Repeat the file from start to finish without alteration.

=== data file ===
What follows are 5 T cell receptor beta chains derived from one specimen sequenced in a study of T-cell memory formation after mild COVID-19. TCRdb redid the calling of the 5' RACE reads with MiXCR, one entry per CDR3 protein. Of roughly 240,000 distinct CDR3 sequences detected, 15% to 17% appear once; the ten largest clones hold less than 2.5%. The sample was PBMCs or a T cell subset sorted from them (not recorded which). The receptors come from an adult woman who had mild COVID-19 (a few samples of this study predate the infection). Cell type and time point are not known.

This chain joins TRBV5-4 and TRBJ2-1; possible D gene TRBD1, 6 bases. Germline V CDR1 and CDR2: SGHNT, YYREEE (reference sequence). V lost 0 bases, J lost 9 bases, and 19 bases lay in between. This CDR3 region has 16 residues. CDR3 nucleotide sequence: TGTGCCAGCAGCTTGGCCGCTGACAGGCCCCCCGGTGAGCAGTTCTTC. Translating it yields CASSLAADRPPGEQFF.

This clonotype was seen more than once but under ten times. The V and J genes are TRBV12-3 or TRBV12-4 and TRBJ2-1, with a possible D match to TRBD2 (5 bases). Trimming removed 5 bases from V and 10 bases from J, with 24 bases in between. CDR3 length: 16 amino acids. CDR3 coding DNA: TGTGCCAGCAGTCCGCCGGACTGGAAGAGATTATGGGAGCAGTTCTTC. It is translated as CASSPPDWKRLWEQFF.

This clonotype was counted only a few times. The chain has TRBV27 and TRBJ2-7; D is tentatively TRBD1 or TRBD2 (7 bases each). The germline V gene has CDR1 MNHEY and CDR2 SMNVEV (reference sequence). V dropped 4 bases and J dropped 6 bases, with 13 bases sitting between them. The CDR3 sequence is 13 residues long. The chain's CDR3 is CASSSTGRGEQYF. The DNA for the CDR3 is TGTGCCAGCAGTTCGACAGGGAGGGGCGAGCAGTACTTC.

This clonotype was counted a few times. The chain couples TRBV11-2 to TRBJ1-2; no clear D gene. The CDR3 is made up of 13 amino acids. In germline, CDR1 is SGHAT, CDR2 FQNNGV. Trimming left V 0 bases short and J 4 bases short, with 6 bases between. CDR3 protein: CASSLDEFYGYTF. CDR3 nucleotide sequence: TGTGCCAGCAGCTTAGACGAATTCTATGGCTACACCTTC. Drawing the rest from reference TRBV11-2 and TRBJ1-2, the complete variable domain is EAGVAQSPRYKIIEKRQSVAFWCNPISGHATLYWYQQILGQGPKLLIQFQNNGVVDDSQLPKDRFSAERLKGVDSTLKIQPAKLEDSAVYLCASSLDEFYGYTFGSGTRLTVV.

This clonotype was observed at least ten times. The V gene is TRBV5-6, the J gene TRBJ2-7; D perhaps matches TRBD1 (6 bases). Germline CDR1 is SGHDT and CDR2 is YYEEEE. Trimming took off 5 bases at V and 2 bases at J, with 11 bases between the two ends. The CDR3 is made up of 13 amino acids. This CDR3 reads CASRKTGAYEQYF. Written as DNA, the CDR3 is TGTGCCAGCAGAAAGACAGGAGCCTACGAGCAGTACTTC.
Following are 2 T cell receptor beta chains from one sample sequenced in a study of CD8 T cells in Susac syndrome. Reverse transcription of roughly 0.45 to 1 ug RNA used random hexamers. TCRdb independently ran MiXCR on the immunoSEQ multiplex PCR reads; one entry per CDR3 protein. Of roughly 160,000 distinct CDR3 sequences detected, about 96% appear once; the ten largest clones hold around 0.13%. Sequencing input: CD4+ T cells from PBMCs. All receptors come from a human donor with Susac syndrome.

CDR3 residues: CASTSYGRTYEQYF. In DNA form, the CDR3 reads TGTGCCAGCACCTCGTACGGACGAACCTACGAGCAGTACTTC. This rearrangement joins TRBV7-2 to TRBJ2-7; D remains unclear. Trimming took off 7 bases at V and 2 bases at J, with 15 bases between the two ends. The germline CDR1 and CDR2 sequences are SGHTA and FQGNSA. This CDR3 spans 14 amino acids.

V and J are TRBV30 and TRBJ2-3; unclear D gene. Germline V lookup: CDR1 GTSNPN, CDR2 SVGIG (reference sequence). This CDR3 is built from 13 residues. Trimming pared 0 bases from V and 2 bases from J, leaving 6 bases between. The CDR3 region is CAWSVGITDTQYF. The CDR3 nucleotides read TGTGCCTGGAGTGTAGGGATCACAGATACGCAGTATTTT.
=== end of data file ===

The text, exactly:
What follows are 5 T cell receptor beta chains derived from one specimen sequenced in a study of T-cell memory formation after mild COVID-19. TCRdb redid the calling of the 5' RACE reads with MiXCR, one entry per CDR3 protein. Of roughly 240,000 distinct CDR3 sequences detected, 15% to 17% appear once; the ten largest clones hold less than 2.5%. The sample was PBMCs or a T cell subset sorted from them (not recorded which). The receptors come from an adult woman who had mild COVID-19 (a few samples of this study predate the infection). Cell type and time point are not known.

This chain joins TRBV5-4 and TRBJ2-1; possible D gene TRBD1, 6 bases. Germline V CDR1 and CDR2: SGHNT, YYREEE (reference sequence). V lost 0 bases, J lost 9 bases, and 19 bases lay in between. This CDR3 region has 16 residues. CDR3 nucleotide sequence: TGTGCCAGCAGCTTGGCCGCTGACAGGCCCCCCGGTGAGCAGTTCTTC. Translating it yields CASSLAADRPPGEQFF.

This clonotype was seen more than once but under ten times. The V and J genes are TRBV12-3 or TRBV12-4 and TRBJ2-1, with a possible D match to TRBD2 (5 bases). Trimming removed 5 bases from V and 10 bases from J, with 24 bases in between. CDR3 length: 16 amino acids. CDR3 coding DNA: TGTGCCAGCAGTCCGCCGGACTGGAAGAGATTATGGGAGCAGTTCTTC. It is translated as CASSPPDWKRLWEQFF.

This clonotype was counted only a few times. The chain has TRBV27 and TRBJ2-7; D is tentatively TRBD1 or TRBD2 (7 bases each). The germline V gene has CDR1 MNHEY and CDR2 SMNVEV (reference sequence). V dropped 4 bases and J dropped 6 bases, with 13 bases sitting between them. The CDR3 sequence is 13 residues long. The chain's CDR3 is CASSSTGRGEQYF. The DNA for the CDR3 is TGTGCCAGCAGTTCGACAGGGAGGGGCGAGCAGTACTTC.

This clonotype was counted a few times. The chain couples TRBV11-2 to TRBJ1-2; no clear D gene. The CDR3 is made up of 13 amino acids. In germline, CDR1 is SGHAT, CDR2 FQNNGV. Trimming left V 0 bases short and J 4 bases short, with 6 bases between. CDR3 protein: CASSLDEFYGYTF. CDR3 nucleotide sequence: TGTGCCAGCAGCTTAGACGAATTCTATGGCTACACCTTC. Drawing the rest from reference TRBV11-2 and TRBJ1-2, the complete variable domain is EAGVAQSPRYKIIEKRQSVAFWCNPISGHATLYWYQQILGQGPKLLIQFQNNGVVDDSQLPKDRFSAERLKGVDSTLKIQPAKLEDSAVYLCASSLDEFYGYTFGSGTRLTVV.

This clonotype was observed at least ten times. The V gene is TRBV5-6, the J gene TRBJ2-7; D perhaps matches TRBD1 (6 bases). Germline CDR1 is SGHDT and CDR2 is YYEEEE. Trimming took off 5 bases at V and 2 bases at J, with 11 bases between the two ends. The CDR3 is made up of 13 amino acids. This CDR3 reads CASRKTGAYEQYF. Written as DNA, the CDR3 is TGTGCCAGCAGAAAGACAGGAGCCTACGAGCAGTACTTC.
Following are 2 T cell receptor beta chains from one sample sequenced in a study of CD8 T cells in Susac syndrome. Reverse transcription of roughly 0.45 to 1 ug RNA used random hexamers. TCRdb independently ran MiXCR on the immunoSEQ multiplex PCR reads; one entry per CDR3 protein. Of roughly 160,000 distinct CDR3 sequences detected, about 96% appear once; the ten largest clones hold around 0.13%. Sequencing input: CD4+ T cells from PBMCs. All receptors come from a human donor with Susac syndrome.

CDR3 residues: CASTSYGRTYEQYF. In DNA form, the CDR3 reads TGTGCCAGCACCTCGTACGGACGAACCTACGAGCAGTACTTC. This rearrangement joins TRBV7-2 to TRBJ2-7; D remains unclear. Trimming took off 7 bases at V and 2 bases at J, with 15 bases between the two ends. The germline CDR1 and CDR2 sequences are SGHTA and FQGNSA. This CDR3 spans 14 amino acids.

V and J are TRBV30 and TRBJ2-3; unclear D gene. Germline V lookup: CDR1 GTSNPN, CDR2 SVGIG (reference sequence). This CDR3 is built from 13 residues. Trimming pared 0 bases from V and 2 bases from J, leaving 6 bases between. The CDR3 region is CAWSVGITDTQYF. The CDR3 nucleotides read TGTGCCTGGAGTGTAGGGATCACAGATACGCAGTATTTT.